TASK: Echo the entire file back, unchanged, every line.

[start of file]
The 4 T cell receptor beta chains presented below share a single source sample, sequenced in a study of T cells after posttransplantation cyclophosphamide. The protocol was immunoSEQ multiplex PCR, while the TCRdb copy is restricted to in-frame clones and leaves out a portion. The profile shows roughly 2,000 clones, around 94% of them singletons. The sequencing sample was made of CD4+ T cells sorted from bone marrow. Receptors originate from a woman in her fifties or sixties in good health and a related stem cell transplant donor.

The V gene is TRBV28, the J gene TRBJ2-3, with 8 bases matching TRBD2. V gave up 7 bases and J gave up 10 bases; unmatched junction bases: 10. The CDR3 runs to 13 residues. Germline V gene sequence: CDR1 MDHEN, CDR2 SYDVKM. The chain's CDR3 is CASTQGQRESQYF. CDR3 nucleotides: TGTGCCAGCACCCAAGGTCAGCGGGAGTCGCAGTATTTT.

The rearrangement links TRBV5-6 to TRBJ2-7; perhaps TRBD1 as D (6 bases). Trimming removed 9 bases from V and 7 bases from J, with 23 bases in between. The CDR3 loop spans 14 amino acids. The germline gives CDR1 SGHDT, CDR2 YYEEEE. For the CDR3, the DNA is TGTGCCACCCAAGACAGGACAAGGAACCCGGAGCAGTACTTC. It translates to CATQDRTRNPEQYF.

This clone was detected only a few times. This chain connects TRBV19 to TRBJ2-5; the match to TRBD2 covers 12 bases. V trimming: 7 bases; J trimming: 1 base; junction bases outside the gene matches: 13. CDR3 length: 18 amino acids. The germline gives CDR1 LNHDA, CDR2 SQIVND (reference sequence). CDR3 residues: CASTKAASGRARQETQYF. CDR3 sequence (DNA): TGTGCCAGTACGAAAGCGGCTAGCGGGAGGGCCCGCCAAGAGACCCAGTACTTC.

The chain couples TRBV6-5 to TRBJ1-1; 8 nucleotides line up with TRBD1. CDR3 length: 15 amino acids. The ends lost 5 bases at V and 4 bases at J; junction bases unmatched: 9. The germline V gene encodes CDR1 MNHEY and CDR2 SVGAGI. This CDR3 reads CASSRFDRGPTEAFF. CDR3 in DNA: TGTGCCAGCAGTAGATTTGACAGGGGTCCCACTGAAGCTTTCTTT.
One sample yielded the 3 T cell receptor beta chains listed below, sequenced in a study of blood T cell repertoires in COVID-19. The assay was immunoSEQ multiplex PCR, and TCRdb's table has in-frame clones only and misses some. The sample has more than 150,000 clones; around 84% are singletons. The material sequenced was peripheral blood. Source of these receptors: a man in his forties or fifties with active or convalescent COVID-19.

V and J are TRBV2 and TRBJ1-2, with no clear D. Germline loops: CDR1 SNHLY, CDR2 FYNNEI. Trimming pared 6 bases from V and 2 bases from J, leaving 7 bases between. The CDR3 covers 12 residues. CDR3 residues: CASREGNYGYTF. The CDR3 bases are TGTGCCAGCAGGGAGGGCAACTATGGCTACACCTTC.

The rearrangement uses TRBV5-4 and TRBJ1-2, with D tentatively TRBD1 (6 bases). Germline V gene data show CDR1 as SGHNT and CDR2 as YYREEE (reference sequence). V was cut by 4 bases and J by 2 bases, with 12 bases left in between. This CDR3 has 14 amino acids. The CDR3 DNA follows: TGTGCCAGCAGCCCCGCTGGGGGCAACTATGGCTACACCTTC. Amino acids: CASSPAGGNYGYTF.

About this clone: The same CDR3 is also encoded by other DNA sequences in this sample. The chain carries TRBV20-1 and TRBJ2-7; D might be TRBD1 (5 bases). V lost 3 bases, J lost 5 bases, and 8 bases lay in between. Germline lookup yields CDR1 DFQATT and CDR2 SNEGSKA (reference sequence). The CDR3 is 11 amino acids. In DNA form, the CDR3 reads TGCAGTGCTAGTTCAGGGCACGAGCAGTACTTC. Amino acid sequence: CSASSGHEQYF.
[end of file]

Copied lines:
The 4 T cell receptor beta chains presented below share a single source sample, sequenced in a study of T cells after posttransplantation cyclophosphamide. The protocol was immunoSEQ multiplex PCR, while the TCRdb copy is restricted to in-frame clones and leaves out a portion. The profile shows roughly 2,000 clones, around 94% of them singletons. The sequencing sample was made of CD4+ T cells sorted from bone marrow. Receptors originate from a woman in her fifties or sixties in good health and a related stem cell transplant donor.

The V gene is TRBV28, the J gene TRBJ2-3, with 8 bases matching TRBD2. V gave up 7 bases and J gave up 10 bases; unmatched junction bases: 10. The CDR3 runs to 13 residues. Germline V gene sequence: CDR1 MDHEN, CDR2 SYDVKM. The chain's CDR3 is CASTQGQRESQYF. CDR3 nucleotides: TGTGCCAGCACCCAAGGTCAGCGGGAGTCGCAGTATTTT.

The rearrangement links TRBV5-6 to TRBJ2-7; perhaps TRBD1 as D (6 bases). Trimming removed 9 bases from V and 7 bases from J, with 23 bases in between. The CDR3 loop spans 14 amino acids. The germline gives CDR1 SGHDT, CDR2 YYEEEE. For the CDR3, the DNA is TGTGCCACCCAAGACAGGACAAGGAACCCGGAGCAGTACTTC. It translates to CATQDRTRNPEQYF.

This clone was detected only a few times. This chain connects TRBV19 to TRBJ2-5; the match to TRBD2 covers 12 bases. V trimming: 7 bases; J trimming: 1 base; junction bases outside the gene matches: 13. CDR3 length: 18 amino acids. The germline gives CDR1 LNHDA, CDR2 SQIVND (reference sequence). CDR3 residues: CASTKAASGRARQETQYF. CDR3 sequence (DNA): TGTGCCAGTACGAAAGCGGCTAGCGGGAGGGCCCGCCAAGAGACCCAGTACTTC.

The chain couples TRBV6-5 to TRBJ1-1; 8 nucleotides line up with TRBD1. CDR3 length: 15 amino acids. The ends lost 5 bases at V and 4 bases at J; junction bases unmatched: 9. The germline V gene encodes CDR1 MNHEY and CDR2 SVGAGI. This CDR3 reads CASSRFDRGPTEAFF. CDR3 in DNA: TGTGCCAGCAGTAGATTTGACAGGGGTCCCACTGAAGCTTTCTTT.
One sample yielded the 3 T cell receptor beta chains listed below, sequenced in a study of blood T cell repertoires in COVID-19. The assay was immunoSEQ multiplex PCR, and TCRdb's table has in-frame clones only and misses some. The sample has more than 150,000 clones; around 84% are singletons. The material sequenced was peripheral blood. Source of these receptors: a man in his forties or fifties with active or convalescent COVID-19.

V and J are TRBV2 and TRBJ1-2, with no clear D. Germline loops: CDR1 SNHLY, CDR2 FYNNEI. Trimming pared 6 bases from V and 2 bases from J, leaving 7 bases between. The CDR3 covers 12 residues. CDR3 residues: CASREGNYGYTF. The CDR3 bases are TGTGCCAGCAGGGAGGGCAACTATGGCTACACCTTC.

The rearrangement uses TRBV5-4 and TRBJ1-2, with D tentatively TRBD1 (6 bases). Germline V gene data show CDR1 as SGHNT and CDR2 as YYREEE (reference sequence). V was cut by 4 bases and J by 2 bases, with 12 bases left in between. This CDR3 has 14 amino acids. The CDR3 DNA follows: TGTGCCAGCAGCCCCGCTGGGGGCAACTATGGCTACACCTTC. Amino acids: CASSPAGGNYGYTF.

About this clone: The same CDR3 is also encoded by other DNA sequences in this sample. The chain carries TRBV20-1 and TRBJ2-7; D might be TRBD1 (5 bases). V lost 3 bases, J lost 5 bases, and 8 bases lay in between. Germline lookup yields CDR1 DFQATT and CDR2 SNEGSKA (reference sequence). The CDR3 is 11 amino acids. In DNA form, the CDR3 reads TGCAGTGCTAGTTCAGGGCACGAGCAGTACTTC. Amino acid sequence: CSASSGHEQYF.